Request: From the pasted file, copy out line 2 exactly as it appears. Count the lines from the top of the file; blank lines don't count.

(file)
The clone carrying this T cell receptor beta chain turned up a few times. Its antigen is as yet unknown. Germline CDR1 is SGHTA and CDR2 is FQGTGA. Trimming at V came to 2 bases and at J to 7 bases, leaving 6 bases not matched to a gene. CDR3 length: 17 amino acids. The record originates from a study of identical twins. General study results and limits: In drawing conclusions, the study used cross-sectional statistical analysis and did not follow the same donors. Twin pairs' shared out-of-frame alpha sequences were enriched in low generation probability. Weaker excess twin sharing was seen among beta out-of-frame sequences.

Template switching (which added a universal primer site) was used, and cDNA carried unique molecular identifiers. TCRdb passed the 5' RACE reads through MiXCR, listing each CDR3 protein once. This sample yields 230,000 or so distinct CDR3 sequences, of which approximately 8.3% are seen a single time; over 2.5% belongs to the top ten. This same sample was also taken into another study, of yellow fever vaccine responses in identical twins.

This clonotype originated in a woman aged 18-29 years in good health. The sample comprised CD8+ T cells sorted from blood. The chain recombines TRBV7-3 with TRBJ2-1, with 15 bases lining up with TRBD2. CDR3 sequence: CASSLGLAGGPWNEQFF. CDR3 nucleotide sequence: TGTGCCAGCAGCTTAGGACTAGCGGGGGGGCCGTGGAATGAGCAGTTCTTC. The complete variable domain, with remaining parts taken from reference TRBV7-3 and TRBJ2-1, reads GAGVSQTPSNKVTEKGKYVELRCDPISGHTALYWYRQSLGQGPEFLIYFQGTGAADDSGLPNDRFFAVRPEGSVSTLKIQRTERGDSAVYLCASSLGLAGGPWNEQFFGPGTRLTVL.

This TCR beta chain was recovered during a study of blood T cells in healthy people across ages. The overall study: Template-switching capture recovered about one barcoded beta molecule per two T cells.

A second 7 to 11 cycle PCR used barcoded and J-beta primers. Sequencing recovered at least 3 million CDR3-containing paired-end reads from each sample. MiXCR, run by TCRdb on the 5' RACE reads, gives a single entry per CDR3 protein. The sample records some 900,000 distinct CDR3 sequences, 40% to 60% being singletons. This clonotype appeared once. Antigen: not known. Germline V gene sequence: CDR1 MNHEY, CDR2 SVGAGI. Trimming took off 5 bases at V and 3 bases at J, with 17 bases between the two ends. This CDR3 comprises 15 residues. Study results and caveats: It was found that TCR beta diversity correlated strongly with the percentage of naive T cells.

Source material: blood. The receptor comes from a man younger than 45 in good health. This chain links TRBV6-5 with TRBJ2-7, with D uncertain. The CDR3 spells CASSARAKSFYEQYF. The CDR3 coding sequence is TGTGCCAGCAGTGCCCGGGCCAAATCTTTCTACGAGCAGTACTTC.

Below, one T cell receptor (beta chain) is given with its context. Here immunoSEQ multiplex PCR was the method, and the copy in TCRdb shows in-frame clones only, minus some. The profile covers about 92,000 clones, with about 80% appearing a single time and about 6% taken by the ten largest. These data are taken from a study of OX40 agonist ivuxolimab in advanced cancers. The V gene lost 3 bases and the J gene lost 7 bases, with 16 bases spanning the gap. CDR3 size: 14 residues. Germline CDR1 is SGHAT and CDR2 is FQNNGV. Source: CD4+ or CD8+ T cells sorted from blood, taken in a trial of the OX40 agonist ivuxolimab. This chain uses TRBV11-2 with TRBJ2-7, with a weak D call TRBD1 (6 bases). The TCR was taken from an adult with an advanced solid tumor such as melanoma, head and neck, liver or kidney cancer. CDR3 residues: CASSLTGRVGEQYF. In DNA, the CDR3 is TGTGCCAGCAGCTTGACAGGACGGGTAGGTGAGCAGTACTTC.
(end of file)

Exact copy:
Template switching (which added a universal primer site) was used, and cDNA carried unique molecular identifiers. TCRdb passed the 5' RACE reads through MiXCR, listing each CDR3 protein once. This sample yields 230,000 or so distinct CDR3 sequences, of which approximately 8.3% are seen a single time; over 2.5% belongs to the top ten. This same sample was also taken into another study, of yellow fever vaccine responses in identical twins.